Continue reading “Femtotechnology: AB-Needles Fantastic properties and Applications” »

Jun 5, 2011

Our History Shapes the Future

Posted by in categories: counterterrorism, futurism, geopolitics, human trajectories, military, nanotechnology, philosophy, policy, space

Abstract

American history teachers praise the educational value of Billy Joel’s 1980s song ‘We Didn’t Start the Fire’. His song is a homage to the 40 years of historical headlines since his birth in 1949.

Which of Joel’s headlines will be considered the most important a millennium from now?

This column discusses five of the most important, and tries to make the case that three of them will become irrelevant, while one will be remembered for as long as the human race exists (one is uncertain). The five contenders are:

Continue reading “Our History Shapes the Future” »

May 31, 2010

A Space Elevator in 7

Posted by in categories: nanotechnology, space

I am a former Microsoft programmer who wrote a book (for a general audience) about the future of software called After the Software Wars. Eric Klien has invited me to post on this blog (Software and the Singularity, AI and Driverless cars) Here are the sections on the Space Elevator. I hope you find these pages food for thought and I appreciate any feedback.


A Space Elevator in 7

Midnight, July 20, 1969; a chiaroscuro of harsh contrasts appears on the television screen. One of the shadows moves. It is the leg of astronaut Edwin Aldrin, photographed by Neil Armstrong. Men are walking on the moon. We watch spellbound. The earth watches. Seven hundred million people are riveted to their radios and television screens on that July night in 1969. What can you do with the moon? No one knew. Still, a feeling in the gut told us that this was the greatest moment in the history of life. We were leaving the planet. Our feet had stirred the dust of an alien world.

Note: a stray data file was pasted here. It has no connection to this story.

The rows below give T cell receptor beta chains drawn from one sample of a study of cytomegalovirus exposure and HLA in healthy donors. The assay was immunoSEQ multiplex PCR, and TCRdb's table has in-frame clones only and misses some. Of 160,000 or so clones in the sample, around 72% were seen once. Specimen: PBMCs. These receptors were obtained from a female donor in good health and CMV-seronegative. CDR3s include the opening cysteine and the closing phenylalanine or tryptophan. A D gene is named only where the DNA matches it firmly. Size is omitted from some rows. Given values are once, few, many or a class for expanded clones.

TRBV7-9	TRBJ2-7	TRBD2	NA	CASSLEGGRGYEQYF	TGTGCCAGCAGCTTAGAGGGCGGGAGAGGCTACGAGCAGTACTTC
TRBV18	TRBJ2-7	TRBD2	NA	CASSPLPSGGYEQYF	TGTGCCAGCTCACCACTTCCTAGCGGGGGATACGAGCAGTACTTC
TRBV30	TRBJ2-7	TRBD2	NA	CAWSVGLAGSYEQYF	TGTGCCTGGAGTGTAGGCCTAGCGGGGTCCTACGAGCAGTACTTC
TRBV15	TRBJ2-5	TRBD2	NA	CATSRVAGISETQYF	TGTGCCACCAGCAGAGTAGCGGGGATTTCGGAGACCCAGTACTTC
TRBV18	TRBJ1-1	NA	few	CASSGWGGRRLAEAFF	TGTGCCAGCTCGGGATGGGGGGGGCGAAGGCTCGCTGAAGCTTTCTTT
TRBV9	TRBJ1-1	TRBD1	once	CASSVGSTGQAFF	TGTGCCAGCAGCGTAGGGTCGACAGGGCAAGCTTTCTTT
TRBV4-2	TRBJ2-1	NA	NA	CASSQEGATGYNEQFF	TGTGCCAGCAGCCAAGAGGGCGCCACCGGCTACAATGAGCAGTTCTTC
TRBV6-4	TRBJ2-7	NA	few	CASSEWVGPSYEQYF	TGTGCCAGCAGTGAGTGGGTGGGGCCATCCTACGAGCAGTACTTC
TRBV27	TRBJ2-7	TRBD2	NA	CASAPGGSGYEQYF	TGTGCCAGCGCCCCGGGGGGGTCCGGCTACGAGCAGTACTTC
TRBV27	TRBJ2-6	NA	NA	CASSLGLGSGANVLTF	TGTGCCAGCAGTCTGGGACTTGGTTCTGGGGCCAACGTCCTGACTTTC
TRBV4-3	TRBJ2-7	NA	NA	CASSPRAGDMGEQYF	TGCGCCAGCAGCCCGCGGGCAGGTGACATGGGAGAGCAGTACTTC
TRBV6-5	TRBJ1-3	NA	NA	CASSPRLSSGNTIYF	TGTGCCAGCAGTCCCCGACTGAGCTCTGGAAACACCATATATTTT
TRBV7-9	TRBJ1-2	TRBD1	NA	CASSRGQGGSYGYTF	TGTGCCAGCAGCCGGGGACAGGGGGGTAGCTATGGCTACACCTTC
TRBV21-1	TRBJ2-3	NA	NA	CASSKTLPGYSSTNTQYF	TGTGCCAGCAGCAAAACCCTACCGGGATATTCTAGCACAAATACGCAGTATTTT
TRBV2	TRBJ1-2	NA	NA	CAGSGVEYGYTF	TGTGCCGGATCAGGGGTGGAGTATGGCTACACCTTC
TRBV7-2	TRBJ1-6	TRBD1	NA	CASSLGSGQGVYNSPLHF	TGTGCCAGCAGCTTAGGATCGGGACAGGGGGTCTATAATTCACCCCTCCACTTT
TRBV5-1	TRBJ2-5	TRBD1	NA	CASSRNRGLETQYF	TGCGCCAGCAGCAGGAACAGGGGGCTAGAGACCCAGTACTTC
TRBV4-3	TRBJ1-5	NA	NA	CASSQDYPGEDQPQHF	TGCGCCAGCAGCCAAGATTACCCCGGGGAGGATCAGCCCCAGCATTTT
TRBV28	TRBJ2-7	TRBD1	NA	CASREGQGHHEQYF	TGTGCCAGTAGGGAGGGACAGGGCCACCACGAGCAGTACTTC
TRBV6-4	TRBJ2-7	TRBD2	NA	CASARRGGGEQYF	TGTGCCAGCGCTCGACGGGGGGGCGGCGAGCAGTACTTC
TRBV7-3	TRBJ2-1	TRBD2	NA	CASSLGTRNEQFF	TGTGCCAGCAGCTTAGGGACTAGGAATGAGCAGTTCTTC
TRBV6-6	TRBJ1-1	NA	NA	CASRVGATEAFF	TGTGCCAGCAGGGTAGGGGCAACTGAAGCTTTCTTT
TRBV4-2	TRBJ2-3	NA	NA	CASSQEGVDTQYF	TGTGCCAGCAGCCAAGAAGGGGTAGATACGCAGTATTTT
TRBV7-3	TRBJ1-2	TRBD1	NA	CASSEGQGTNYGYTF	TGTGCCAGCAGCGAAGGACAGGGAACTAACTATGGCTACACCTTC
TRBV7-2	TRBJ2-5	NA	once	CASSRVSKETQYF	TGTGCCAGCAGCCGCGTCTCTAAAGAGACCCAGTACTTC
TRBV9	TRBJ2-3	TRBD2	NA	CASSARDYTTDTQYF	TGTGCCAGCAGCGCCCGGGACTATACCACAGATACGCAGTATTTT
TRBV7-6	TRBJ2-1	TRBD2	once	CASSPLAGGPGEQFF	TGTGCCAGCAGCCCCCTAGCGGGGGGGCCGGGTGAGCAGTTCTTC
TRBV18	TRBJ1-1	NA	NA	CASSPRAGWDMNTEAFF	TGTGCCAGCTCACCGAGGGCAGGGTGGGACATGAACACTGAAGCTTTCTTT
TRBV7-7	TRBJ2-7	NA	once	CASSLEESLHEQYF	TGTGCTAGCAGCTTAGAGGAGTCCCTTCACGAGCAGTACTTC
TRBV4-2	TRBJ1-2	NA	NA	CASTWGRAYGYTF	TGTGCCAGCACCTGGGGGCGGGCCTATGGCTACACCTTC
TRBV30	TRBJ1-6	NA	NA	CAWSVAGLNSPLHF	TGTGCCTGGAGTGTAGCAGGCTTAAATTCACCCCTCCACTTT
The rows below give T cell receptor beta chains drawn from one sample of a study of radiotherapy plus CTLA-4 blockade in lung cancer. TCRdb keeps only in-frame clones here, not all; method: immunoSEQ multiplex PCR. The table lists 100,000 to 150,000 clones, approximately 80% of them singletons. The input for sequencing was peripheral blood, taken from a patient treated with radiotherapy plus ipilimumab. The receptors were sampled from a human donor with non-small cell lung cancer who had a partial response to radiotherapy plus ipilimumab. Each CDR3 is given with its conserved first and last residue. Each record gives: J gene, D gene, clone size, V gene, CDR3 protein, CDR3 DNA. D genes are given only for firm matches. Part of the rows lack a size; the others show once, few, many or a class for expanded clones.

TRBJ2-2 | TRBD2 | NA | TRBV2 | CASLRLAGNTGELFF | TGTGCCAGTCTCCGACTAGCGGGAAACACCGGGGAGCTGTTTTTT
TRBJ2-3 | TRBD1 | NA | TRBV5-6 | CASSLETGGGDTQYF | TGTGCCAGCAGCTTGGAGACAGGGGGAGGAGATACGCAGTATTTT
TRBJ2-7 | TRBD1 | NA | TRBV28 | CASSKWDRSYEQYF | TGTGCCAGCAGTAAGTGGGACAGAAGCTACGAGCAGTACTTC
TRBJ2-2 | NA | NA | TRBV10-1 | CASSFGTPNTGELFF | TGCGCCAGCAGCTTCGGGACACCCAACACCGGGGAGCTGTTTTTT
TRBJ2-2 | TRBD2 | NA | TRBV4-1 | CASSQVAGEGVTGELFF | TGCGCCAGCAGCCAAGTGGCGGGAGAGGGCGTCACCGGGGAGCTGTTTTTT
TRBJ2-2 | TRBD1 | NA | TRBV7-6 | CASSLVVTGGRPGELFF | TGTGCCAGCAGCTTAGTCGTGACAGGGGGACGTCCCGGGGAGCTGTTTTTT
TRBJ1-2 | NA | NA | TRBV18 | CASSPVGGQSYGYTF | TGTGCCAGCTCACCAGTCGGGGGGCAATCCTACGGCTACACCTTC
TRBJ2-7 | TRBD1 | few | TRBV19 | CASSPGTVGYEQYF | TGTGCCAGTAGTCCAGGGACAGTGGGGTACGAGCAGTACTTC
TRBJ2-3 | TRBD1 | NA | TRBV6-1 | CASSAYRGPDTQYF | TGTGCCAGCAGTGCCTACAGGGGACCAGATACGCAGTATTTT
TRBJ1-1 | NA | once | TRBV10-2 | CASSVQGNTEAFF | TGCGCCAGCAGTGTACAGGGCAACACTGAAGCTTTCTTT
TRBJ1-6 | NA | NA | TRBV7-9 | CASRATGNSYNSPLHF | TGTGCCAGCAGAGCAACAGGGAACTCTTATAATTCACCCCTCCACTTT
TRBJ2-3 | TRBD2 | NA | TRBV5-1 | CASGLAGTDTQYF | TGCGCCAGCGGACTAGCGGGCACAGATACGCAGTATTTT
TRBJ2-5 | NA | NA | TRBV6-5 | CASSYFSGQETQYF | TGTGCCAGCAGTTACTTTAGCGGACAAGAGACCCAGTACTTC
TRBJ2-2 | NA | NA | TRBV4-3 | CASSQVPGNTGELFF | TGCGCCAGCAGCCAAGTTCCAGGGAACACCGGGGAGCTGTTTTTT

—Robert Jastrow, Journey to the Stars

Management is doing things right, Leadership is doing the right things!

Continue reading “A Space Elevator in 7” »

Jan 18, 2010

Filling the Gaps in “Global Trends 2025″

Posted by in categories: futurism, geopolitics, nanotechnology

Because of the election cycle, the United States Congress and Presidency has a tendency to be short-sighted. Therefore it is a welcome relief when an organization such as the U.S. National Intelligence Council gathers many smart people from around the world to do some serious thinking more than a decade into the future. But while the authors of the NIC report Global Trends 2025: A Transformed World[1] understood the political situations of countries around the world extremely well, their report lacked two things:

1. Sufficient knowledge about technology (especially productive nanosystems) and their second order effects.

2. A clear and specific understanding of Islam and the fundamental cause of its problems. More generally, an understanding of the relationship between its theology, technological progress, and cultural success.
These two gaps need to be filled, and this white paper attempts to do so.

Technology
Christine Peterson, the co-founder and vice-president of the Foresight Nanotech Institute, has said “If you’re looking ahead long-term, and what you see looks like science fiction, it might be wrong. But if it doesn’t look like science fiction, it’s definitely wrong.” None of Global Trends 2025 predictions look like science fiction, though perhaps 15 years from now is not long-term (on the other hand, 15 years is not short-term either).

Continue reading “Filling the Gaps in "Global Trends 2025"” »

Oct 16, 2009

Productive Nanosystems and the 2009 Financial Meltdown

Posted by in categories: economics, nanotechnology

Introduction